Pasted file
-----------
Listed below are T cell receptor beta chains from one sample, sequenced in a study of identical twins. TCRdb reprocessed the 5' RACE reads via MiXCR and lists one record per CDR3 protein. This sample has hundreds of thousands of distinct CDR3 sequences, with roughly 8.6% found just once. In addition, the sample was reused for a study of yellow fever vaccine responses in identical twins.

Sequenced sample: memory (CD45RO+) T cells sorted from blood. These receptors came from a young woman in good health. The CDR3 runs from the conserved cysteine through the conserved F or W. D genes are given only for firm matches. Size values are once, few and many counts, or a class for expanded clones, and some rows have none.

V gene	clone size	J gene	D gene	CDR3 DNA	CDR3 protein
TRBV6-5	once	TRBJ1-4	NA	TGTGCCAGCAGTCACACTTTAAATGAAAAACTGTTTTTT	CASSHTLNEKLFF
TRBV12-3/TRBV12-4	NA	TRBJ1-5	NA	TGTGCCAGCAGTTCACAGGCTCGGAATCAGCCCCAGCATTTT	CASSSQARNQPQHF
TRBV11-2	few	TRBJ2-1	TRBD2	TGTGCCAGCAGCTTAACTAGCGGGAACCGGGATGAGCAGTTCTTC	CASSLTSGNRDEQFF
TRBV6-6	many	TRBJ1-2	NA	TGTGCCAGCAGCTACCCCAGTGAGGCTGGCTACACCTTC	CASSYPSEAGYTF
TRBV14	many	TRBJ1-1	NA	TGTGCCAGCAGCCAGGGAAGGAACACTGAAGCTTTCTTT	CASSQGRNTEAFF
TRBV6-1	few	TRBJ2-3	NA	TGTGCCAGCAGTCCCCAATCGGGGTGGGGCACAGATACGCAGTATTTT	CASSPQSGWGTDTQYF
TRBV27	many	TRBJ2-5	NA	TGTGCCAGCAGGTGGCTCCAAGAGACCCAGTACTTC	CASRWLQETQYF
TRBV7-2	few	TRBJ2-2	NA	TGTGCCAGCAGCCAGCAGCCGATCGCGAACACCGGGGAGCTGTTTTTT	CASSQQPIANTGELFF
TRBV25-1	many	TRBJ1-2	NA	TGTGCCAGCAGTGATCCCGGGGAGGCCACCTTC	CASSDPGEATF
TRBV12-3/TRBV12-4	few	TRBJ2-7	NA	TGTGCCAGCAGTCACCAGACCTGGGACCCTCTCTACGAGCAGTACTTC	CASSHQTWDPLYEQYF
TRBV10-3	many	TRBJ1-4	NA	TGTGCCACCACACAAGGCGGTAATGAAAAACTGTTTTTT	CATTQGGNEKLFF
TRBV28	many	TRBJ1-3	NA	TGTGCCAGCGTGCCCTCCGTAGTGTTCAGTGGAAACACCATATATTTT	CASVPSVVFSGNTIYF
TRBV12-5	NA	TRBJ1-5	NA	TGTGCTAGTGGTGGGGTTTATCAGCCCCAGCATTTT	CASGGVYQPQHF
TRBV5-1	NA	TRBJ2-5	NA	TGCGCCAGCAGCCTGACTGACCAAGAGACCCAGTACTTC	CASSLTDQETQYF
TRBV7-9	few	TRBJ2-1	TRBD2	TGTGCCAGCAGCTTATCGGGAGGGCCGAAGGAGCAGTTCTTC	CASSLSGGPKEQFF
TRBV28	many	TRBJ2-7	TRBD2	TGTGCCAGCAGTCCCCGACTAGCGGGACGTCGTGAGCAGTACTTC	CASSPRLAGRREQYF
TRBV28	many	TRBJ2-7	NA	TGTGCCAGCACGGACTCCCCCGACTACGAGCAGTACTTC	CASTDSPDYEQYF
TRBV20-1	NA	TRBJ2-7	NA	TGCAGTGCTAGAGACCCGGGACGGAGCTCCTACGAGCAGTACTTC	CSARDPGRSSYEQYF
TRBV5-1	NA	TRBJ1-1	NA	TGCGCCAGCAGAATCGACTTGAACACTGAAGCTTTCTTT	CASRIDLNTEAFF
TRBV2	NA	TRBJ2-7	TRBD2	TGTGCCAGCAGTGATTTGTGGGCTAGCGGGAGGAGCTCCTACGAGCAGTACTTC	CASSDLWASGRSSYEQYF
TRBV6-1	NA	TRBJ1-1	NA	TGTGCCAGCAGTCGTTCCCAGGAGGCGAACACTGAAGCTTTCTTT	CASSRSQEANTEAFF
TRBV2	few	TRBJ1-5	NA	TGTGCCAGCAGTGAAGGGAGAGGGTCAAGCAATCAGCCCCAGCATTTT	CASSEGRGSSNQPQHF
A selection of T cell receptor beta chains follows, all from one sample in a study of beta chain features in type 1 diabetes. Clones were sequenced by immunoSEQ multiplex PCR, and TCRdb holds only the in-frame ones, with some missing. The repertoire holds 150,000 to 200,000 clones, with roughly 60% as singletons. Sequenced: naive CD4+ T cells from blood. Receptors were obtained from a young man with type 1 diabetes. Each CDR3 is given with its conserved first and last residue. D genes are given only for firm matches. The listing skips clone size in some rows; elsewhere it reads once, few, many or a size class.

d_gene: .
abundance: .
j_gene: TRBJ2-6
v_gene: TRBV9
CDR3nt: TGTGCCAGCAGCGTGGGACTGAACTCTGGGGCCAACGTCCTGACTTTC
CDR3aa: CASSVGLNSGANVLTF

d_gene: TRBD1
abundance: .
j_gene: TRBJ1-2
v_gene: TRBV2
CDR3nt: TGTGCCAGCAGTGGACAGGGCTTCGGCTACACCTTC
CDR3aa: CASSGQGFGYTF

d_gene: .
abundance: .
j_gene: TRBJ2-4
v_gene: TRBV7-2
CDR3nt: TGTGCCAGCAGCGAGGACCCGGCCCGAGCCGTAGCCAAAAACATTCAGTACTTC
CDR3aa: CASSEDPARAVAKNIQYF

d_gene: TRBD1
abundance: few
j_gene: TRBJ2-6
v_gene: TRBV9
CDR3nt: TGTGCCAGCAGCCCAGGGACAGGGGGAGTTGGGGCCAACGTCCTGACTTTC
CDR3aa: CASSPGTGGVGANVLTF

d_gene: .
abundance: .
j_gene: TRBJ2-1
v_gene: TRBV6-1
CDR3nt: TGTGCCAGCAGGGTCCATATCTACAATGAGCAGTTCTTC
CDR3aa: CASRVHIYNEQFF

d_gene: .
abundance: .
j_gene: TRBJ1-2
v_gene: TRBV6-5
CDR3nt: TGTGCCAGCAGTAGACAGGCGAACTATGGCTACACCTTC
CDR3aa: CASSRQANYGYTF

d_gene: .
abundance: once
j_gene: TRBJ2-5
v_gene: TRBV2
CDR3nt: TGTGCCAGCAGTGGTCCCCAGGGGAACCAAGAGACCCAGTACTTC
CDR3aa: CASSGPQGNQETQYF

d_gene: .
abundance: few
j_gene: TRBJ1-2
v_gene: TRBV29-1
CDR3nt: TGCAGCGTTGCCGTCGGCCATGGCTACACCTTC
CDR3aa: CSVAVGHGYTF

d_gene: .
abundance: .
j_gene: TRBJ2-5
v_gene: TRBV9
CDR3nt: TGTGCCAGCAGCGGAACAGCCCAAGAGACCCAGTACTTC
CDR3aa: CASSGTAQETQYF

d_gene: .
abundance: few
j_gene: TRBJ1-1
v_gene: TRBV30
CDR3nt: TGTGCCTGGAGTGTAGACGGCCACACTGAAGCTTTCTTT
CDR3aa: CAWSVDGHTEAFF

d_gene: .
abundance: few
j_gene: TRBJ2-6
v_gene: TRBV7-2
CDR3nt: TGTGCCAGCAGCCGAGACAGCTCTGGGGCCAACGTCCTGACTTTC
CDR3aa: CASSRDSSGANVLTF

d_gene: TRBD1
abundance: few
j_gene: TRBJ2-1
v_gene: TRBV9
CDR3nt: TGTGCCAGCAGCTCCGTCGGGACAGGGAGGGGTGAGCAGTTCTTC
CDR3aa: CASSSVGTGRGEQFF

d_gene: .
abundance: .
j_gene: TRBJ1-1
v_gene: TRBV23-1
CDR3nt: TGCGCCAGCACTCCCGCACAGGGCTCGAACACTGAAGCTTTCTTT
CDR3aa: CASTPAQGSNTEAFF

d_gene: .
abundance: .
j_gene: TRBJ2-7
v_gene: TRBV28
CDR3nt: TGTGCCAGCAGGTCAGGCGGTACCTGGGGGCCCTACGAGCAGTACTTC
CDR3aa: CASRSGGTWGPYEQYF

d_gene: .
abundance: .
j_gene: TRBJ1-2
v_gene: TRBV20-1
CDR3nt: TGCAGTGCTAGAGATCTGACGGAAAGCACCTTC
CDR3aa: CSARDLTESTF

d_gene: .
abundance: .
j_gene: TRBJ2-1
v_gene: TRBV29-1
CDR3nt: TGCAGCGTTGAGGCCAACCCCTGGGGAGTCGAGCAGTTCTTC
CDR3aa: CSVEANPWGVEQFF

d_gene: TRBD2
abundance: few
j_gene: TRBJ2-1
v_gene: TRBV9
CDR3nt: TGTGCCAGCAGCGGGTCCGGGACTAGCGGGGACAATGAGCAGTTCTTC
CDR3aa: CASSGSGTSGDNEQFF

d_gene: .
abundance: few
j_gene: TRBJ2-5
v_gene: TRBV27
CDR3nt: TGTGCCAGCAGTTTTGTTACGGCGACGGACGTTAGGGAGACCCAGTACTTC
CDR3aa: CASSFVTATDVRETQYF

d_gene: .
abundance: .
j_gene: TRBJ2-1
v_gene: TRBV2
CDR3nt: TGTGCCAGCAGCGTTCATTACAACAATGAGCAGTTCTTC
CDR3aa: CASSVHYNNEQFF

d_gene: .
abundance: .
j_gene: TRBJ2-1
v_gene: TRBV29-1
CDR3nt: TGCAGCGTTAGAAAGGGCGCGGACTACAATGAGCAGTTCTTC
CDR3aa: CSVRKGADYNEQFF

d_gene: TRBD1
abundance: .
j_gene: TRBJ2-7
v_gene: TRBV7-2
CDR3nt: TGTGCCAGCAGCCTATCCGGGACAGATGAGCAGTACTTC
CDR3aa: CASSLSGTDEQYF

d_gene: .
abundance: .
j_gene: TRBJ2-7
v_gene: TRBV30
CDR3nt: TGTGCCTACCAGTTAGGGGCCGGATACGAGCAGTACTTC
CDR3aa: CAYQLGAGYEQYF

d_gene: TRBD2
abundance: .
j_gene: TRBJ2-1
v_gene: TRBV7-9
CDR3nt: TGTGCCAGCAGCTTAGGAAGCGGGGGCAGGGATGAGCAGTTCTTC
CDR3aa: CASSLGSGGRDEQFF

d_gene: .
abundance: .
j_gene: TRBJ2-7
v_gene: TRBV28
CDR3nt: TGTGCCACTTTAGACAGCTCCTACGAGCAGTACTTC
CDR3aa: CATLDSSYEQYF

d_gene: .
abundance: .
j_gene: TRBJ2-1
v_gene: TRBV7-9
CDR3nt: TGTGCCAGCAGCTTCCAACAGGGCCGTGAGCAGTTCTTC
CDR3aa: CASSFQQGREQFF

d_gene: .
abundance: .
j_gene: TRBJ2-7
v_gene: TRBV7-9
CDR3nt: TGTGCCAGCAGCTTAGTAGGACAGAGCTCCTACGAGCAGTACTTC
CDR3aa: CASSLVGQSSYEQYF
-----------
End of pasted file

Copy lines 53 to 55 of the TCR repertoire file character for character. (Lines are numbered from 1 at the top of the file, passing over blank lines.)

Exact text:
j_gene: TRBJ2-1
v_gene: TRBV6-1
CDR3nt: TGTGCCAGCAGGGTCCATATCTACAATGAGCAGTTCTTC